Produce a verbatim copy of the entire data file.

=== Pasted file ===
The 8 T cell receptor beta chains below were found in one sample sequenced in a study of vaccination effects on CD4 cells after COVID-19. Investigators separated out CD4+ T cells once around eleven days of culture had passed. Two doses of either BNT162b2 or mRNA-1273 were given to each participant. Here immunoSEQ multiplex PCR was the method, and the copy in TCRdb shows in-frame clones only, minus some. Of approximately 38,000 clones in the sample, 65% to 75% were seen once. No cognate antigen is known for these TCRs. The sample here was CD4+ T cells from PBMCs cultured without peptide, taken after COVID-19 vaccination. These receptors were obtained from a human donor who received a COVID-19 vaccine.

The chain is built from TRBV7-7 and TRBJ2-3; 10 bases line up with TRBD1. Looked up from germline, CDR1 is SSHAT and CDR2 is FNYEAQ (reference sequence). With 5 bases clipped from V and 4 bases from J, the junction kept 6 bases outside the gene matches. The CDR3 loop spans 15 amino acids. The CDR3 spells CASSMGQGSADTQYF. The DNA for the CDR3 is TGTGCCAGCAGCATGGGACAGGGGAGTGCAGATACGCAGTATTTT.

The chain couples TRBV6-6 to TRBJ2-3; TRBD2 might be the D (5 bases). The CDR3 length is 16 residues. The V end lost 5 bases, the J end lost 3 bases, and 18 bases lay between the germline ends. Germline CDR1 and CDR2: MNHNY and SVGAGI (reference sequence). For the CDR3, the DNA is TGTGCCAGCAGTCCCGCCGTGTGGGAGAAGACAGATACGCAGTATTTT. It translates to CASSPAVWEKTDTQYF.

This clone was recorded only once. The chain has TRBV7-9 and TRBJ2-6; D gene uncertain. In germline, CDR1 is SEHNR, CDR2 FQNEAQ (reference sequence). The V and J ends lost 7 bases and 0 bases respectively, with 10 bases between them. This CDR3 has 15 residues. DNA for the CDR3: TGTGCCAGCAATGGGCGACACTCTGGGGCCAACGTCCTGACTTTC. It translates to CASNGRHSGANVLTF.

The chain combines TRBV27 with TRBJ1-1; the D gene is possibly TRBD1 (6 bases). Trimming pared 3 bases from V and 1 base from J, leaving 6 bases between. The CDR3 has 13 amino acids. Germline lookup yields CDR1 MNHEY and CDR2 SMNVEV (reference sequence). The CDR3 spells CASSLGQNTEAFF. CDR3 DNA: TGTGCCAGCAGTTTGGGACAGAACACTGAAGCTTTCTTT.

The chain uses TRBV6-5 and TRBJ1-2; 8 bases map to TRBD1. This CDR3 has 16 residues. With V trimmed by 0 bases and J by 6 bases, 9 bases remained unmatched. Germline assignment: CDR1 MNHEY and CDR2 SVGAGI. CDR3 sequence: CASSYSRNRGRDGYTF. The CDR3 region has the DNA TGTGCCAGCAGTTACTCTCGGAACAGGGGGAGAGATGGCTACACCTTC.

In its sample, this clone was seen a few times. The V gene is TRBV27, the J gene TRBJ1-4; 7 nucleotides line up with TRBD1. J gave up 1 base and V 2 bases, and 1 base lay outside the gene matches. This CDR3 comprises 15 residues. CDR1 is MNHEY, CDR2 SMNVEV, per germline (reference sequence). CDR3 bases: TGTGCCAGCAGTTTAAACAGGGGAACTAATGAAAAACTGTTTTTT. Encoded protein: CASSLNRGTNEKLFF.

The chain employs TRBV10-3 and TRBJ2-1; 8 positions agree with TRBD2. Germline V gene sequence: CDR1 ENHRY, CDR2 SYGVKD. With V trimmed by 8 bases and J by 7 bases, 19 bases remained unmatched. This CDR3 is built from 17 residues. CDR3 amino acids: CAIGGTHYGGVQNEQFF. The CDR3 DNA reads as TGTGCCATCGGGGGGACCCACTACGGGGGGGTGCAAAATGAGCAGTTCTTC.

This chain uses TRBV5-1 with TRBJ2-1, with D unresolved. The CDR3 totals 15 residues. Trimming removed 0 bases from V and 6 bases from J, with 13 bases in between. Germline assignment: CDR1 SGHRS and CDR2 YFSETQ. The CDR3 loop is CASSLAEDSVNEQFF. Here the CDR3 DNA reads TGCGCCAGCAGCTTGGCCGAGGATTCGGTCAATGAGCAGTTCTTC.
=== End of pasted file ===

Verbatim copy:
The 8 T cell receptor beta chains below were found in one sample sequenced in a study of vaccination effects on CD4 cells after COVID-19. Investigators separated out CD4+ T cells once around eleven days of culture had passed. Two doses of either BNT162b2 or mRNA-1273 were given to each participant. Here immunoSEQ multiplex PCR was the method, and the copy in TCRdb shows in-frame clones only, minus some. Of approximately 38,000 clones in the sample, 65% to 75% were seen once. No cognate antigen is known for these TCRs. The sample here was CD4+ T cells from PBMCs cultured without peptide, taken after COVID-19 vaccination. These receptors were obtained from a human donor who received a COVID-19 vaccine.

The chain is built from TRBV7-7 and TRBJ2-3; 10 bases line up with TRBD1. Looked up from germline, CDR1 is SSHAT and CDR2 is FNYEAQ (reference sequence). With 5 bases clipped from V and 4 bases from J, the junction kept 6 bases outside the gene matches. The CDR3 loop spans 15 amino acids. The CDR3 spells CASSMGQGSADTQYF. The DNA for the CDR3 is TGTGCCAGCAGCATGGGACAGGGGAGTGCAGATACGCAGTATTTT.

The chain couples TRBV6-6 to TRBJ2-3; TRBD2 might be the D (5 bases). The CDR3 length is 16 residues. The V end lost 5 bases, the J end lost 3 bases, and 18 bases lay between the germline ends. Germline CDR1 and CDR2: MNHNY and SVGAGI (reference sequence). For the CDR3, the DNA is TGTGCCAGCAGTCCCGCCGTGTGGGAGAAGACAGATACGCAGTATTTT. It translates to CASSPAVWEKTDTQYF.

This clone was recorded only once. The chain has TRBV7-9 and TRBJ2-6; D gene uncertain. In germline, CDR1 is SEHNR, CDR2 FQNEAQ (reference sequence). The V and J ends lost 7 bases and 0 bases respectively, with 10 bases between them. This CDR3 has 15 residues. DNA for the CDR3: TGTGCCAGCAATGGGCGACACTCTGGGGCCAACGTCCTGACTTTC. It translates to CASNGRHSGANVLTF.

The chain combines TRBV27 with TRBJ1-1; the D gene is possibly TRBD1 (6 bases). Trimming pared 3 bases from V and 1 base from J, leaving 6 bases between. The CDR3 has 13 amino acids. Germline lookup yields CDR1 MNHEY and CDR2 SMNVEV (reference sequence). The CDR3 spells CASSLGQNTEAFF. CDR3 DNA: TGTGCCAGCAGTTTGGGACAGAACACTGAAGCTTTCTTT.

The chain uses TRBV6-5 and TRBJ1-2; 8 bases map to TRBD1. This CDR3 has 16 residues. With V trimmed by 0 bases and J by 6 bases, 9 bases remained unmatched. Germline assignment: CDR1 MNHEY and CDR2 SVGAGI. CDR3 sequence: CASSYSRNRGRDGYTF. The CDR3 region has the DNA TGTGCCAGCAGTTACTCTCGGAACAGGGGGAGAGATGGCTACACCTTC.

In its sample, this clone was seen a few times. The V gene is TRBV27, the J gene TRBJ1-4; 7 nucleotides line up with TRBD1. J gave up 1 base and V 2 bases, and 1 base lay outside the gene matches. This CDR3 comprises 15 residues. CDR1 is MNHEY, CDR2 SMNVEV, per germline (reference sequence). CDR3 bases: TGTGCCAGCAGTTTAAACAGGGGAACTAATGAAAAACTGTTTTTT. Encoded protein: CASSLNRGTNEKLFF.

The chain employs TRBV10-3 and TRBJ2-1; 8 positions agree with TRBD2. Germline V gene sequence: CDR1 ENHRY, CDR2 SYGVKD. With V trimmed by 8 bases and J by 7 bases, 19 bases remained unmatched. This CDR3 is built from 17 residues. CDR3 amino acids: CAIGGTHYGGVQNEQFF. The CDR3 DNA reads as TGTGCCATCGGGGGGACCCACTACGGGGGGGTGCAAAATGAGCAGTTCTTC.

This chain uses TRBV5-1 with TRBJ2-1, with D unresolved. The CDR3 totals 15 residues. Trimming removed 0 bases from V and 6 bases from J, with 13 bases in between. Germline assignment: CDR1 SGHRS and CDR2 YFSETQ. The CDR3 loop is CASSLAEDSVNEQFF. Here the CDR3 DNA reads TGCGCCAGCAGCTTGGCCGAGGATTCGGTCAATGAGCAGTTCTTC.